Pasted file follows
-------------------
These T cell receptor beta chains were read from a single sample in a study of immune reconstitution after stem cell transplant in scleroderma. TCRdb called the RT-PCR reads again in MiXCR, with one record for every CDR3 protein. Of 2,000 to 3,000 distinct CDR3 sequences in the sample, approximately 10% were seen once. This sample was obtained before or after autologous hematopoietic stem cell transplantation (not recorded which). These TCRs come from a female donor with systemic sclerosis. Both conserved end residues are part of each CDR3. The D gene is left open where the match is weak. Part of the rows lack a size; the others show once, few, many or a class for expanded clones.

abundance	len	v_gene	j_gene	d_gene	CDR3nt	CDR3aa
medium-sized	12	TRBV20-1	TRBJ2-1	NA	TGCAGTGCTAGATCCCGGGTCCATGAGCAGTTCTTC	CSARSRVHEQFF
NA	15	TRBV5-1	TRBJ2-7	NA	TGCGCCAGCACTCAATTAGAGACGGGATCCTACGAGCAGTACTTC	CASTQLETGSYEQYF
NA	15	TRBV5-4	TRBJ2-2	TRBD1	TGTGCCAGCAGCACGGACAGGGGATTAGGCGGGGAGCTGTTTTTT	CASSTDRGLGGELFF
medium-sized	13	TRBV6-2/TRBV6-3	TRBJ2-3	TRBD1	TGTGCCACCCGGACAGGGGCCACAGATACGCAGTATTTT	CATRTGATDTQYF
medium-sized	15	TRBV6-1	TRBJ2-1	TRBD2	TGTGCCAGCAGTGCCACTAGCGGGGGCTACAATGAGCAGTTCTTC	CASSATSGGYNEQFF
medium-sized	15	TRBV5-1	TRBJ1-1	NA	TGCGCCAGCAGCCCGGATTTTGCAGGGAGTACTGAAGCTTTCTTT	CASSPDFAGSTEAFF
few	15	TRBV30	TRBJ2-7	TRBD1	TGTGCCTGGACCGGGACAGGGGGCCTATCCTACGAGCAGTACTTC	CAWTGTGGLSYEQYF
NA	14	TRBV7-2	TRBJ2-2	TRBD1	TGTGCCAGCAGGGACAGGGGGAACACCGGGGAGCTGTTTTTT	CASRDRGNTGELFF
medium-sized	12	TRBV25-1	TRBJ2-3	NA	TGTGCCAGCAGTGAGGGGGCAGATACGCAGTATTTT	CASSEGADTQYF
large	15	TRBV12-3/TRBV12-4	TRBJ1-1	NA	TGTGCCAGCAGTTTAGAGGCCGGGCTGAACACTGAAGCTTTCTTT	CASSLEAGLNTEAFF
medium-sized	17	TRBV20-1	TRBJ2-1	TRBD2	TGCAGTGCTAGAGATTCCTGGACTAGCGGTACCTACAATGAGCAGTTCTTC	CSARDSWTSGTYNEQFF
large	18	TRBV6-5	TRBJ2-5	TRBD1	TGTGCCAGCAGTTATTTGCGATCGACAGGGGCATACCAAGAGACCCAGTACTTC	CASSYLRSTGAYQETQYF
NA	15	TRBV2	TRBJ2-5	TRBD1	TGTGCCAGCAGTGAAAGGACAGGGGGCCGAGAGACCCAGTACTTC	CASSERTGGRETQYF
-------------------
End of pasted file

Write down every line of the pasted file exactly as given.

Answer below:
These T cell receptor beta chains were read from a single sample in a study of immune reconstitution after stem cell transplant in scleroderma. TCRdb called the RT-PCR reads again in MiXCR, with one record for every CDR3 protein. Of 2,000 to 3,000 distinct CDR3 sequences in the sample, approximately 10% were seen once. This sample was obtained before or after autologous hematopoietic stem cell transplantation (not recorded which). These TCRs come from a female donor with systemic sclerosis. Both conserved end residues are part of each CDR3. The D gene is left open where the match is weak. Part of the rows lack a size; the others show once, few, many or a class for expanded clones.

abundance	len	v_gene	j_gene	d_gene	CDR3nt	CDR3aa
medium-sized	12	TRBV20-1	TRBJ2-1	NA	TGCAGTGCTAGATCCCGGGTCCATGAGCAGTTCTTC	CSARSRVHEQFF
NA	15	TRBV5-1	TRBJ2-7	NA	TGCGCCAGCACTCAATTAGAGACGGGATCCTACGAGCAGTACTTC	CASTQLETGSYEQYF
NA	15	TRBV5-4	TRBJ2-2	TRBD1	TGTGCCAGCAGCACGGACAGGGGATTAGGCGGGGAGCTGTTTTTT	CASSTDRGLGGELFF
medium-sized	13	TRBV6-2/TRBV6-3	TRBJ2-3	TRBD1	TGTGCCACCCGGACAGGGGCCACAGATACGCAGTATTTT	CATRTGATDTQYF
medium-sized	15	TRBV6-1	TRBJ2-1	TRBD2	TGTGCCAGCAGTGCCACTAGCGGGGGCTACAATGAGCAGTTCTTC	CASSATSGGYNEQFF
medium-sized	15	TRBV5-1	TRBJ1-1	NA	TGCGCCAGCAGCCCGGATTTTGCAGGGAGTACTGAAGCTTTCTTT	CASSPDFAGSTEAFF
few	15	TRBV30	TRBJ2-7	TRBD1	TGTGCCTGGACCGGGACAGGGGGCCTATCCTACGAGCAGTACTTC	CAWTGTGGLSYEQYF
NA	14	TRBV7-2	TRBJ2-2	TRBD1	TGTGCCAGCAGGGACAGGGGGAACACCGGGGAGCTGTTTTTT	CASRDRGNTGELFF
medium-sized	12	TRBV25-1	TRBJ2-3	NA	TGTGCCAGCAGTGAGGGGGCAGATACGCAGTATTTT	CASSEGADTQYF
large	15	TRBV12-3/TRBV12-4	TRBJ1-1	NA	TGTGCCAGCAGTTTAGAGGCCGGGCTGAACACTGAAGCTTTCTTT	CASSLEAGLNTEAFF
medium-sized	17	TRBV20-1	TRBJ2-1	TRBD2	TGCAGTGCTAGAGATTCCTGGACTAGCGGTACCTACAATGAGCAGTTCTTC	CSARDSWTSGTYNEQFF
large	18	TRBV6-5	TRBJ2-5	TRBD1	TGTGCCAGCAGTTATTTGCGATCGACAGGGGCATACCAAGAGACCCAGTACTTC	CASSYLRSTGAYQETQYF
NA	15	TRBV2	TRBJ2-5	TRBD1	TGTGCCAGCAGTGAAAGGACAGGGGGCCGAGAGACCCAGTACTTC	CASSERTGGRETQYF